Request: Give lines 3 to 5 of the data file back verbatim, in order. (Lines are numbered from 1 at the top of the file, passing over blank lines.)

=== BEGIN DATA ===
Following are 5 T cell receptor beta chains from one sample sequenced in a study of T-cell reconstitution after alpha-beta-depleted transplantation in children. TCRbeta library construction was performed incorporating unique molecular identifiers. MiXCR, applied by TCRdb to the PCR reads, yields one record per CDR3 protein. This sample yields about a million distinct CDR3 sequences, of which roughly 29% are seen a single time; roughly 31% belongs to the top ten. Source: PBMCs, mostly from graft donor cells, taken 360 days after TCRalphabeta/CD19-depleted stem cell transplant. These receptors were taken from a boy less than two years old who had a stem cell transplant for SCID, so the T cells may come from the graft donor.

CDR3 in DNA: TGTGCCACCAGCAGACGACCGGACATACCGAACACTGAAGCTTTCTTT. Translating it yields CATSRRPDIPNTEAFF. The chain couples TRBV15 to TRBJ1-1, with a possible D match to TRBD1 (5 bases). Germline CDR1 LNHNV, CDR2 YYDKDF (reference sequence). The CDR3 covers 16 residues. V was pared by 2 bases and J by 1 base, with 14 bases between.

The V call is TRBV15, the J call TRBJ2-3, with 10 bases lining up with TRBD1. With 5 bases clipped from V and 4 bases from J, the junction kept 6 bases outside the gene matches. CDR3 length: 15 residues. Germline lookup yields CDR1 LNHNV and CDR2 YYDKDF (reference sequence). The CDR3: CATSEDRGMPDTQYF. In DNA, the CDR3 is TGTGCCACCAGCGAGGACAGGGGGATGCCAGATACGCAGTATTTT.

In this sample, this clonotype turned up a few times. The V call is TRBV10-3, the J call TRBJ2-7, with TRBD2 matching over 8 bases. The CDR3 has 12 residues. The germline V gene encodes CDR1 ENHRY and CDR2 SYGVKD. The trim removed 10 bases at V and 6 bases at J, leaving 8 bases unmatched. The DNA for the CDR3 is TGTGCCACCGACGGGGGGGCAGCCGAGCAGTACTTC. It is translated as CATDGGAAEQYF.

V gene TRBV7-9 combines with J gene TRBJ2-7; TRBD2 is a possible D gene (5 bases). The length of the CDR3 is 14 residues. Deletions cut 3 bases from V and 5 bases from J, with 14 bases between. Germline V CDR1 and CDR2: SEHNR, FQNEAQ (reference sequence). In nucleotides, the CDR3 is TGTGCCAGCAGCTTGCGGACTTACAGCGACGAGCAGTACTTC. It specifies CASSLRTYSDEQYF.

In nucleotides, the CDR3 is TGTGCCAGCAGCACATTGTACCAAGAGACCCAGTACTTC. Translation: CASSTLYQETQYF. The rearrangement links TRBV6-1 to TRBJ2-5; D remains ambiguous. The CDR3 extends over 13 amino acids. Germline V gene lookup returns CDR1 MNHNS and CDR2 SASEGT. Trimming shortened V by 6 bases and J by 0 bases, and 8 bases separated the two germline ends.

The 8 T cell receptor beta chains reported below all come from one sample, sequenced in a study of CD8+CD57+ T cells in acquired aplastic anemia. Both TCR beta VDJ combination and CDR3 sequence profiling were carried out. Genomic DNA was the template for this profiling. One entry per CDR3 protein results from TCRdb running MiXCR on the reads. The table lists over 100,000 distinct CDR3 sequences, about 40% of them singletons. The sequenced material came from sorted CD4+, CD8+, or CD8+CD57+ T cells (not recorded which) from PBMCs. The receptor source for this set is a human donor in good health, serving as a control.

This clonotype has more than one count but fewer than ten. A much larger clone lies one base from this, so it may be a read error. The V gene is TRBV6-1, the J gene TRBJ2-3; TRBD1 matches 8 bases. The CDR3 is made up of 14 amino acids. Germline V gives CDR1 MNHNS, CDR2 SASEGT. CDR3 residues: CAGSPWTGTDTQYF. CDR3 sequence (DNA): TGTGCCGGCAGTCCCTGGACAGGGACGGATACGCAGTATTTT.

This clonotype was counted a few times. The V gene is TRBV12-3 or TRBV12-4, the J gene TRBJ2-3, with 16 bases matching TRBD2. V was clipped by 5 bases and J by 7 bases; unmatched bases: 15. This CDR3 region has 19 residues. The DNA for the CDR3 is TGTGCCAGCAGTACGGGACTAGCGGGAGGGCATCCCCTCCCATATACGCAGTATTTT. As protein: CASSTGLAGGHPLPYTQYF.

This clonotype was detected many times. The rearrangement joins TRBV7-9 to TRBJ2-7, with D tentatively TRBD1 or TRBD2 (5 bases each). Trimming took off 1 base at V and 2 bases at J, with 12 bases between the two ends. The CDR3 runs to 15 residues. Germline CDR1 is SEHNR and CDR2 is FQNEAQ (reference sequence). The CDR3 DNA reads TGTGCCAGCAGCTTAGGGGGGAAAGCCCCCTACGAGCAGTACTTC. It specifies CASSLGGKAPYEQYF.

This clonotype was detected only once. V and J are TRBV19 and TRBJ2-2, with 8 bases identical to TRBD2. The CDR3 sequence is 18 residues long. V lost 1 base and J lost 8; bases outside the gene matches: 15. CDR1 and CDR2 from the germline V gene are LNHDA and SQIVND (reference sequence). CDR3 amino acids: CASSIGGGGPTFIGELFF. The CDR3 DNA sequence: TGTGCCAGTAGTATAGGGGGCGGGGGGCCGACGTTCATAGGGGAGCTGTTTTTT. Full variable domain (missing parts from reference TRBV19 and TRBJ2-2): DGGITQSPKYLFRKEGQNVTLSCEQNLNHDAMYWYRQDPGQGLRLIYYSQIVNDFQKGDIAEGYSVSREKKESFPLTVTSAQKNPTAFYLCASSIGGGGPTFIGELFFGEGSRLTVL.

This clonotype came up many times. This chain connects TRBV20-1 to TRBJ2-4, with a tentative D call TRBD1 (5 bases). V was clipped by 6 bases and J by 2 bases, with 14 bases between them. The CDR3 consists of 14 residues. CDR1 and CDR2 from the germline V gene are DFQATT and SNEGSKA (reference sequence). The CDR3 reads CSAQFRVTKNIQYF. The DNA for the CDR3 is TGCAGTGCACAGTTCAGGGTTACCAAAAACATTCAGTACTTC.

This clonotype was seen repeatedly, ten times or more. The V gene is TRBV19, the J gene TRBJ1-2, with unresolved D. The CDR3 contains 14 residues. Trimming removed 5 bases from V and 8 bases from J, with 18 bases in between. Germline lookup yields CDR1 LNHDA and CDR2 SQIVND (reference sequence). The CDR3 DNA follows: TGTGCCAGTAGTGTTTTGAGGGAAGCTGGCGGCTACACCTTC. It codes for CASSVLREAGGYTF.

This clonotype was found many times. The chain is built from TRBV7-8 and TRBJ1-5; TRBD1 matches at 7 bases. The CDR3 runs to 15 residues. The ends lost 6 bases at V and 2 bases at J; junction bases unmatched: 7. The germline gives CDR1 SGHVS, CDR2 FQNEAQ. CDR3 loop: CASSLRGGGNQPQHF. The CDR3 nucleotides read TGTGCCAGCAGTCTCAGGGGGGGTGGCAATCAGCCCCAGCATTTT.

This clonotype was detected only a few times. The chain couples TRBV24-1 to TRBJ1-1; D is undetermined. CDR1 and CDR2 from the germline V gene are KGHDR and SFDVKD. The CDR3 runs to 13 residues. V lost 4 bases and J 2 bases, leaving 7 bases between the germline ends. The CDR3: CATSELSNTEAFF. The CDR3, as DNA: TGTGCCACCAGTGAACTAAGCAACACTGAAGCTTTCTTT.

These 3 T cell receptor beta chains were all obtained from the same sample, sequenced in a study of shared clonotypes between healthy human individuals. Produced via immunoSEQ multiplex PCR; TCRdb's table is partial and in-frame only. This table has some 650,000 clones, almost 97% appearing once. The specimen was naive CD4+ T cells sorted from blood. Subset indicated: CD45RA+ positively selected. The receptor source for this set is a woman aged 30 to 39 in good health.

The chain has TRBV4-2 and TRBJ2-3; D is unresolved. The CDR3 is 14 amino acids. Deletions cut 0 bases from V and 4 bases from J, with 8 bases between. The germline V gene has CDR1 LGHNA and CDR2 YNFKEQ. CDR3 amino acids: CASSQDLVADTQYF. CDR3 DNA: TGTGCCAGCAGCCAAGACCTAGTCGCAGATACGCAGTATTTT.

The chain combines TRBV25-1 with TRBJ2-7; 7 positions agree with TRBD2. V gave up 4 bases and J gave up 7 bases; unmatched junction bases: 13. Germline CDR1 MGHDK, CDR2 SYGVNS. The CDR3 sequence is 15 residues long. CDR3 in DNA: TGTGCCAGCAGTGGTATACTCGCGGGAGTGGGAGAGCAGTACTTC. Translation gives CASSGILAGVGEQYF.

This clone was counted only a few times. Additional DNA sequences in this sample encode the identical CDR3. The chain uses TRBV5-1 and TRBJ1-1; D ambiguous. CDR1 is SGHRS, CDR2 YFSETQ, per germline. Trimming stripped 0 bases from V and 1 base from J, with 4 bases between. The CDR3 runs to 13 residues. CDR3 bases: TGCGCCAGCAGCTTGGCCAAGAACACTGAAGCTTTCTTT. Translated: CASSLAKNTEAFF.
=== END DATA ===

The V call is TRBV15, the J call TRBJ2-3, with 10 bases lining up with TRBD1. With 5 bases clipped from V and 4 bases from J, the junction kept 6 bases outside the gene matches. CDR3 length: 15 residues. Germline lookup yields CDR1 LNHNV and CDR2 YYDKDF (reference sequence). The CDR3: CATSEDRGMPDTQYF. In DNA, the CDR3 is TGTGCCACCAGCGAGGACAGGGGGATGCCAGATACGCAGTATTTT.

In this sample, this clonotype turned up a few times. The V call is TRBV10-3, the J call TRBJ2-7, with TRBD2 matching over 8 bases. The CDR3 has 12 residues. The germline V gene encodes CDR1 ENHRY and CDR2 SYGVKD. The trim removed 10 bases at V and 6 bases at J, leaving 8 bases unmatched. The DNA for the CDR3 is TGTGCCACCGACGGGGGGGCAGCCGAGCAGTACTTC. It is translated as CATDGGAAEQYF.

V gene TRBV7-9 combines with J gene TRBJ2-7; TRBD2 is a possible D gene (5 bases). The length of the CDR3 is 14 residues. Deletions cut 3 bases from V and 5 bases from J, with 14 bases between. Germline V CDR1 and CDR2: SEHNR, FQNEAQ (reference sequence). In nucleotides, the CDR3 is TGTGCCAGCAGCTTGCGGACTTACAGCGACGAGCAGTACTTC. It specifies CASSLRTYSDEQYF.